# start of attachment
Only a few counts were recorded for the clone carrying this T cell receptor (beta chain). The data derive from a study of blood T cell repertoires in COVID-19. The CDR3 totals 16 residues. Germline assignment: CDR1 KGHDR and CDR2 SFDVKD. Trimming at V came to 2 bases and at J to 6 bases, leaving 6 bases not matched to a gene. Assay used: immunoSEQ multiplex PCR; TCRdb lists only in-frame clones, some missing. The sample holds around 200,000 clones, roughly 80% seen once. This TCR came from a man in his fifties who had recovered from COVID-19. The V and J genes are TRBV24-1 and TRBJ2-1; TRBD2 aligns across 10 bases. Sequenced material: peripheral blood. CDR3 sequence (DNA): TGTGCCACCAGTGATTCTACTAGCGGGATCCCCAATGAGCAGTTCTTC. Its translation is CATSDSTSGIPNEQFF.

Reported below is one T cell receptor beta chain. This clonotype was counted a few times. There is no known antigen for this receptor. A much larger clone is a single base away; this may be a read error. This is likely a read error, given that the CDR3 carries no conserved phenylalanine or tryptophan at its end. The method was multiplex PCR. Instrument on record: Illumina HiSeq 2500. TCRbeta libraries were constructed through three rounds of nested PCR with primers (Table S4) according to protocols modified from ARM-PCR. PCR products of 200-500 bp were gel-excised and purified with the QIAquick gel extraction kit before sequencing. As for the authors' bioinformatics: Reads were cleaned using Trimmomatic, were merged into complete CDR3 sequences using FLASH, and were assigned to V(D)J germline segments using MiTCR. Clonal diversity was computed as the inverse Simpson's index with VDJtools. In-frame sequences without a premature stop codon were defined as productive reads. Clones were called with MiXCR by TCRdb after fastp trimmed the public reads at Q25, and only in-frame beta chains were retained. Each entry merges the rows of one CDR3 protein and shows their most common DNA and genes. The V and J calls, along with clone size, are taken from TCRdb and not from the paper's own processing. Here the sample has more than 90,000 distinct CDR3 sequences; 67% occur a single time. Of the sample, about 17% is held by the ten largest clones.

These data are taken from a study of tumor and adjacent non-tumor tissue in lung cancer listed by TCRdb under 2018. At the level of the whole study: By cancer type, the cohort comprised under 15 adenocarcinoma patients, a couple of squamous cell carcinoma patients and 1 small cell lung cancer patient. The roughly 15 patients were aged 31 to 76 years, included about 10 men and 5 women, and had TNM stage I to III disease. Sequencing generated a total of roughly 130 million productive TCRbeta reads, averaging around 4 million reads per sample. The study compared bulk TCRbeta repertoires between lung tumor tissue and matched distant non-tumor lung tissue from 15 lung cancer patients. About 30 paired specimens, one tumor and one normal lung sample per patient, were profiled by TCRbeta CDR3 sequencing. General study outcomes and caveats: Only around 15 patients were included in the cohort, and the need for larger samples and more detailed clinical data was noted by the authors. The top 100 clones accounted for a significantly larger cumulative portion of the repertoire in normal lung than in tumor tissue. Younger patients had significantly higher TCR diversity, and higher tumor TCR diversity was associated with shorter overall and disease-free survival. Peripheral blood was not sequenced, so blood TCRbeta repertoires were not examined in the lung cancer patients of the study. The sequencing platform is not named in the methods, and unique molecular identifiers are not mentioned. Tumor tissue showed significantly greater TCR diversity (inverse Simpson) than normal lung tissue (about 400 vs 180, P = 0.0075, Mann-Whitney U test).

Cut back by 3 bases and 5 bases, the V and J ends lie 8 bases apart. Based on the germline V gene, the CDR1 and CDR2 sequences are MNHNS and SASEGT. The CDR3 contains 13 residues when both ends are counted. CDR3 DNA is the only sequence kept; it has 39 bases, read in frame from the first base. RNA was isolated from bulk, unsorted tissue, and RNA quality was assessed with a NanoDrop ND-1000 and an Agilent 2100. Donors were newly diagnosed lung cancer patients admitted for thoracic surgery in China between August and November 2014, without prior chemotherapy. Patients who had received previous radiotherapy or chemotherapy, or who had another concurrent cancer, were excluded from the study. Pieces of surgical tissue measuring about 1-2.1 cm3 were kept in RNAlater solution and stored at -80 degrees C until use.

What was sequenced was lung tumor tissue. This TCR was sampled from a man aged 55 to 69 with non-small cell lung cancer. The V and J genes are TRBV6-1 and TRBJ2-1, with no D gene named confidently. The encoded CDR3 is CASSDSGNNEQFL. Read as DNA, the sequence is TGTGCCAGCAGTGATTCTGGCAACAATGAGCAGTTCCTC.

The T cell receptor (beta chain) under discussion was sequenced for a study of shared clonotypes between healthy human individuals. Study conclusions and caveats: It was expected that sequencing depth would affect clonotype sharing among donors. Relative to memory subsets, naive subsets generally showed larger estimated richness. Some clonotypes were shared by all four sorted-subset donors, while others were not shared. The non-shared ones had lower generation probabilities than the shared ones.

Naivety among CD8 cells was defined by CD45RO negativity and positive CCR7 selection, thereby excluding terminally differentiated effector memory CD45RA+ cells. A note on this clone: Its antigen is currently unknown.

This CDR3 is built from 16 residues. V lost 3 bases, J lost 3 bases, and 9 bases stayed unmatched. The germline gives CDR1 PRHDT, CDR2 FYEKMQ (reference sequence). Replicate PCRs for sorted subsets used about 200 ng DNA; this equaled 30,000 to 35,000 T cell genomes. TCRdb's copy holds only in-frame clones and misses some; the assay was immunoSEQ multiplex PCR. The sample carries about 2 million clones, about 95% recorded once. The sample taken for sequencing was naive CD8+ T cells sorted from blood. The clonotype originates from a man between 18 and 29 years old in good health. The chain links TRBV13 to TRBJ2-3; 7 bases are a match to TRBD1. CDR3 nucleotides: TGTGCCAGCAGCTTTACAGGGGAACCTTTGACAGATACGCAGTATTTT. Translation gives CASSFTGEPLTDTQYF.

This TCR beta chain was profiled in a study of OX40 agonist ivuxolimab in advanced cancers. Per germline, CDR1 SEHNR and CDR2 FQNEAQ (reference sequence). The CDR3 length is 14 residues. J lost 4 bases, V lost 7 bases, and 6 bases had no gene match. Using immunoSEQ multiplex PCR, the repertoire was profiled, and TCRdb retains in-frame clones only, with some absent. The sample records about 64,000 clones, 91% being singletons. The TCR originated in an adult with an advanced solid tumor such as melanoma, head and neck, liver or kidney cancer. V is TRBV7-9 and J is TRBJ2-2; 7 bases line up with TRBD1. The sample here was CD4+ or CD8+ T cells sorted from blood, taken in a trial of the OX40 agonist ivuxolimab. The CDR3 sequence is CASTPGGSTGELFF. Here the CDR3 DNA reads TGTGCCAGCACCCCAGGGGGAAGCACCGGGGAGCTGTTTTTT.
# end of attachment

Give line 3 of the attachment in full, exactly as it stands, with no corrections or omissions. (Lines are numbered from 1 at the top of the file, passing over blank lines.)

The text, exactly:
These data are taken from a study of tumor and adjacent non-tumor tissue in lung cancer listed by TCRdb under 2018. At the level of the whole study: By cancer type, the cohort comprised under 15 adenocarcinoma patients, a couple of squamous cell carcinoma patients and 1 small cell lung cancer patient. The roughly 15 patients were aged 31 to 76 years, included about 10 men and 5 women, and had TNM stage I to III disease. Sequencing generated a total of roughly 130 million productive TCRbeta reads, averaging around 4 million reads per sample. The study compared bulk TCRbeta repertoires between lung tumor tissue and matched distant non-tumor lung tissue from 15 lung cancer patients. About 30 paired specimens, one tumor and one normal lung sample per patient, were profiled by TCRbeta CDR3 sequencing. General study outcomes and caveats: Only around 15 patients were included in the cohort, and the need for larger samples and more detailed clinical data was noted by the authors. The top 100 clones accounted for a significantly larger cumulative portion of the repertoire in normal lung than in tumor tissue. Younger patients had significantly higher TCR diversity, and higher tumor TCR diversity was associated with shorter overall and disease-free survival. Peripheral blood was not sequenced, so blood TCRbeta repertoires were not examined in the lung cancer patients of the study. The sequencing platform is not named in the methods, and unique molecular identifiers are not mentioned. Tumor tissue showed significantly greater TCR diversity (inverse Simpson) than normal lung tissue (about 400 vs 180, P = 0.0075, Mann-Whitney U test).